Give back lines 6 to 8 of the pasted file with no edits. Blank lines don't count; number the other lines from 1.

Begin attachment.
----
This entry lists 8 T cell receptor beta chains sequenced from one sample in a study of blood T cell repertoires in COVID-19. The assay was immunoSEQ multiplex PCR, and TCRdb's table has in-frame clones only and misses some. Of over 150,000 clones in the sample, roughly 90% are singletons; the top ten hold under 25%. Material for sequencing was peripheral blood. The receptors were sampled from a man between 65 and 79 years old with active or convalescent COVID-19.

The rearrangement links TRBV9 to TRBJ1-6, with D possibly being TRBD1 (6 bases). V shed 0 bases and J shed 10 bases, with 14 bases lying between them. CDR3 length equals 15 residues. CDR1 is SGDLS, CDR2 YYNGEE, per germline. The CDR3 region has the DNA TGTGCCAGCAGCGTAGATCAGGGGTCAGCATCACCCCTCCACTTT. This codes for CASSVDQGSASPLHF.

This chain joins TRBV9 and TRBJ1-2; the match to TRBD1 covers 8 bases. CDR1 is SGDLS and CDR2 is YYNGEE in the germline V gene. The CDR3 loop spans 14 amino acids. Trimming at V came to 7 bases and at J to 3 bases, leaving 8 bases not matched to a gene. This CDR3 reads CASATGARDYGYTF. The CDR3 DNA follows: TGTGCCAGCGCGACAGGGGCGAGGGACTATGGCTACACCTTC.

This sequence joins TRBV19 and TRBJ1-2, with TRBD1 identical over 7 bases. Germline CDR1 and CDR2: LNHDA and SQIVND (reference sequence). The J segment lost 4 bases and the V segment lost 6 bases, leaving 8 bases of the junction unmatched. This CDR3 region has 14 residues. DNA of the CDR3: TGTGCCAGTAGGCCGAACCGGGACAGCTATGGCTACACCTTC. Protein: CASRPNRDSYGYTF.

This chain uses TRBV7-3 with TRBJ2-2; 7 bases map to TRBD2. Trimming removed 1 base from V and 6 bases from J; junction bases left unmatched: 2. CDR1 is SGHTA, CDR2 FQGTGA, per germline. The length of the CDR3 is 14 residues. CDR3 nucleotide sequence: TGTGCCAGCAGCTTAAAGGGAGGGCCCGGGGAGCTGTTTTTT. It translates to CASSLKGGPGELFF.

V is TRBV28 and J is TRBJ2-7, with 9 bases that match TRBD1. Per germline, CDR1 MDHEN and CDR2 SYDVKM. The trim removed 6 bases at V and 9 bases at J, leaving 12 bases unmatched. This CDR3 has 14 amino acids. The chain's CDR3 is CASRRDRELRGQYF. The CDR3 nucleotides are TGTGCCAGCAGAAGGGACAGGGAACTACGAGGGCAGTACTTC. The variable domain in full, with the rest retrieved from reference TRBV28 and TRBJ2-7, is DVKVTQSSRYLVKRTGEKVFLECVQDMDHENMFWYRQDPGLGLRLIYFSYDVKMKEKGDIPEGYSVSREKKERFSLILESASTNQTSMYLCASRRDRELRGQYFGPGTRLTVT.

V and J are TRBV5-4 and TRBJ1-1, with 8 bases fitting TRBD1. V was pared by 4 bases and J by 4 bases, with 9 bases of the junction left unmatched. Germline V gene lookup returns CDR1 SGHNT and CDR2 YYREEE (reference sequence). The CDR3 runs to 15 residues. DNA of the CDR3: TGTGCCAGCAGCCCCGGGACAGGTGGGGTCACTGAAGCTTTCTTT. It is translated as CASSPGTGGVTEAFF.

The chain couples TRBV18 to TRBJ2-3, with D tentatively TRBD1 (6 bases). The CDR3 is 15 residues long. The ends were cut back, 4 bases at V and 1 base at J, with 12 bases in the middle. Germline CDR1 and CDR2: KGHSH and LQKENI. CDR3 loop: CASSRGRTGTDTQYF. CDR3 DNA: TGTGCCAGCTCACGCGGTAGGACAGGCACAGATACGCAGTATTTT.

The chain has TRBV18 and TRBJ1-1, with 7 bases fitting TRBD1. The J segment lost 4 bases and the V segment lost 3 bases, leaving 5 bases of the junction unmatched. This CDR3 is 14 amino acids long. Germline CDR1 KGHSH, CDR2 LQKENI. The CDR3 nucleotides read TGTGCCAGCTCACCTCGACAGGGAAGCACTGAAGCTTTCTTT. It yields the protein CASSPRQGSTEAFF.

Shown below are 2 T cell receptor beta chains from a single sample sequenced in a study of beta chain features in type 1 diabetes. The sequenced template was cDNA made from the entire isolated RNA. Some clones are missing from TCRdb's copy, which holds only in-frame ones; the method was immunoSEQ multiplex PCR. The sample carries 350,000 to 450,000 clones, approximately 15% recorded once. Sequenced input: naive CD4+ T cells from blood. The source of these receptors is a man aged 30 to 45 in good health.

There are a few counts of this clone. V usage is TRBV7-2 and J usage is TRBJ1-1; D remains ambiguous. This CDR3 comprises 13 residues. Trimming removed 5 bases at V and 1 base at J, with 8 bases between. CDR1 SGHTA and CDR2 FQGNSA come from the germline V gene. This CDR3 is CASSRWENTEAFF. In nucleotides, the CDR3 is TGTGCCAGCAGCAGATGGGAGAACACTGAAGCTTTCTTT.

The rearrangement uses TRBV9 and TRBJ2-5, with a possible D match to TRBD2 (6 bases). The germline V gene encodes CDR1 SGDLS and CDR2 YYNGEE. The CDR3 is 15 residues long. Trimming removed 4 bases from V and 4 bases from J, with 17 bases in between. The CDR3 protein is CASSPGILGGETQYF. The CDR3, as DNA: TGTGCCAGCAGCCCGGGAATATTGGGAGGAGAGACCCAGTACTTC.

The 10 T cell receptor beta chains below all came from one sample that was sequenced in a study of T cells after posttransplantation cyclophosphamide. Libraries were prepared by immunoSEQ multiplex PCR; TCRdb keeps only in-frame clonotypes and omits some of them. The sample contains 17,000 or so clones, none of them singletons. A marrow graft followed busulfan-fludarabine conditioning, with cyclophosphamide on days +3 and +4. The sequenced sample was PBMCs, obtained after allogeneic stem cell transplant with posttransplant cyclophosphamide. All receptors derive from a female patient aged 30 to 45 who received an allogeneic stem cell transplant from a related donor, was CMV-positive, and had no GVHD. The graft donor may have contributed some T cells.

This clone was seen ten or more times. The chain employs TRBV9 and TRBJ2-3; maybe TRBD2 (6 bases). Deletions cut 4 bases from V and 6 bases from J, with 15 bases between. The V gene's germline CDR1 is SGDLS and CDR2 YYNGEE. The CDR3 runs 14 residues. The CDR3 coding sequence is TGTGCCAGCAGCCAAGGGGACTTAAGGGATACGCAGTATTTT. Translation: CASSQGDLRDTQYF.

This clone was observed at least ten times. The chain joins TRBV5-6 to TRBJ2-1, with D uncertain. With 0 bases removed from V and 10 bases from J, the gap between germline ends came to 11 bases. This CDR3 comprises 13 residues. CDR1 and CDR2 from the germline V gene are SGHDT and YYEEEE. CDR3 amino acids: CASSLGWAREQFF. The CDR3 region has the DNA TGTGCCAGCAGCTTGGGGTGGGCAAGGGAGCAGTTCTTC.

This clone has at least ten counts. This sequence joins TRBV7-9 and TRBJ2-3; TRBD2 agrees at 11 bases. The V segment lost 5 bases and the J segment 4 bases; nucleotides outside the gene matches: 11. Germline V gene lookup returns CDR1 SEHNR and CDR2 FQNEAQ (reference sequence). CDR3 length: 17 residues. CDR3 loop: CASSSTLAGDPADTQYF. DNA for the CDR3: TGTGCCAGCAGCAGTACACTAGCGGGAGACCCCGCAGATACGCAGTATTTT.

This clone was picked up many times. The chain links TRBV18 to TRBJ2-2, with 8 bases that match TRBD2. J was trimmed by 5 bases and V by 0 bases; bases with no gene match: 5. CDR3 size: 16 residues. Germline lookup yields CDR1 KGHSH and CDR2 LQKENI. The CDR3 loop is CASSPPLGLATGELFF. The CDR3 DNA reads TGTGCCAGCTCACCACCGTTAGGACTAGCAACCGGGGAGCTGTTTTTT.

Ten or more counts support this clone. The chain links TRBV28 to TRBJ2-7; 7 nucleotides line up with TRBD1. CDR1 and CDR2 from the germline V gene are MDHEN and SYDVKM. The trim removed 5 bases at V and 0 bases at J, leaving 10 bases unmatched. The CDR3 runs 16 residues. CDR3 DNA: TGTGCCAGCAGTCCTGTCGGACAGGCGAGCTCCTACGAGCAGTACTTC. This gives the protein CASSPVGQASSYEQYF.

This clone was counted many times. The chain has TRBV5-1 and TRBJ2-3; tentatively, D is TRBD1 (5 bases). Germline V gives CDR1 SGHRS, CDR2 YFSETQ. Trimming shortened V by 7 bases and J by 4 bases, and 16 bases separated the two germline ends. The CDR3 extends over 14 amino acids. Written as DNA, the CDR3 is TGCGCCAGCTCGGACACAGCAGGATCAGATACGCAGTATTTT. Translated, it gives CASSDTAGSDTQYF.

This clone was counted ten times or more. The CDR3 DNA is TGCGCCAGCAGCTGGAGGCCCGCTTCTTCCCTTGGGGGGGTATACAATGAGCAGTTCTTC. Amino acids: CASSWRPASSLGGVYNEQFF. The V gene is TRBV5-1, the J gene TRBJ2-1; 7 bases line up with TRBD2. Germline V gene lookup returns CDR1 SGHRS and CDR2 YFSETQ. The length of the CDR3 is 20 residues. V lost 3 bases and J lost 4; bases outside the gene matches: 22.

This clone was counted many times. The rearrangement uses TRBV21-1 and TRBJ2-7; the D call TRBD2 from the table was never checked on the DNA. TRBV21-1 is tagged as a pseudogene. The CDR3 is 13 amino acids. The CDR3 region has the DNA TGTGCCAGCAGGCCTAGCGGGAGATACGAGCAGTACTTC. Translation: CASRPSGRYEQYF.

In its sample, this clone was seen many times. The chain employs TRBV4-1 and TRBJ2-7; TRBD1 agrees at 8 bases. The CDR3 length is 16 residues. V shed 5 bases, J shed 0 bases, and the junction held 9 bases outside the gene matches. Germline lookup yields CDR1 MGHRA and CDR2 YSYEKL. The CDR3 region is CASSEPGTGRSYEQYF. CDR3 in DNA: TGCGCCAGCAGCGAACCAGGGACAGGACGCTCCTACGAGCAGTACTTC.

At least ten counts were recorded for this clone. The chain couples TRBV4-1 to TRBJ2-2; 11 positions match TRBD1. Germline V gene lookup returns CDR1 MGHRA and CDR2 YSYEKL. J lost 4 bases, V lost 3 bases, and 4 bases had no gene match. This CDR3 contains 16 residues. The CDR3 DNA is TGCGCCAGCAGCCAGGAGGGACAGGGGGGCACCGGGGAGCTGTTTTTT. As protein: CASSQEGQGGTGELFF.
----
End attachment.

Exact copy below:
V is TRBV28 and J is TRBJ2-7, with 9 bases that match TRBD1. Per germline, CDR1 MDHEN and CDR2 SYDVKM. The trim removed 6 bases at V and 9 bases at J, leaving 12 bases unmatched. This CDR3 has 14 amino acids. The chain's CDR3 is CASRRDRELRGQYF. The CDR3 nucleotides are TGTGCCAGCAGAAGGGACAGGGAACTACGAGGGCAGTACTTC. The variable domain in full, with the rest retrieved from reference TRBV28 and TRBJ2-7, is DVKVTQSSRYLVKRTGEKVFLECVQDMDHENMFWYRQDPGLGLRLIYFSYDVKMKEKGDIPEGYSVSREKKERFSLILESASTNQTSMYLCASRRDRELRGQYFGPGTRLTVT.

V and J are TRBV5-4 and TRBJ1-1, with 8 bases fitting TRBD1. V was pared by 4 bases and J by 4 bases, with 9 bases of the junction left unmatched. Germline V gene lookup returns CDR1 SGHNT and CDR2 YYREEE (reference sequence). The CDR3 runs to 15 residues. DNA of the CDR3: TGTGCCAGCAGCCCCGGGACAGGTGGGGTCACTGAAGCTTTCTTT. It is translated as CASSPGTGGVTEAFF.

The chain couples TRBV18 to TRBJ2-3, with D tentatively TRBD1 (6 bases). The CDR3 is 15 residues long. The ends were cut back, 4 bases at V and 1 base at J, with 12 bases in the middle. Germline CDR1 and CDR2: KGHSH and LQKENI. CDR3 loop: CASSRGRTGTDTQYF. CDR3 DNA: TGTGCCAGCTCACGCGGTAGGACAGGCACAGATACGCAGTATTTT.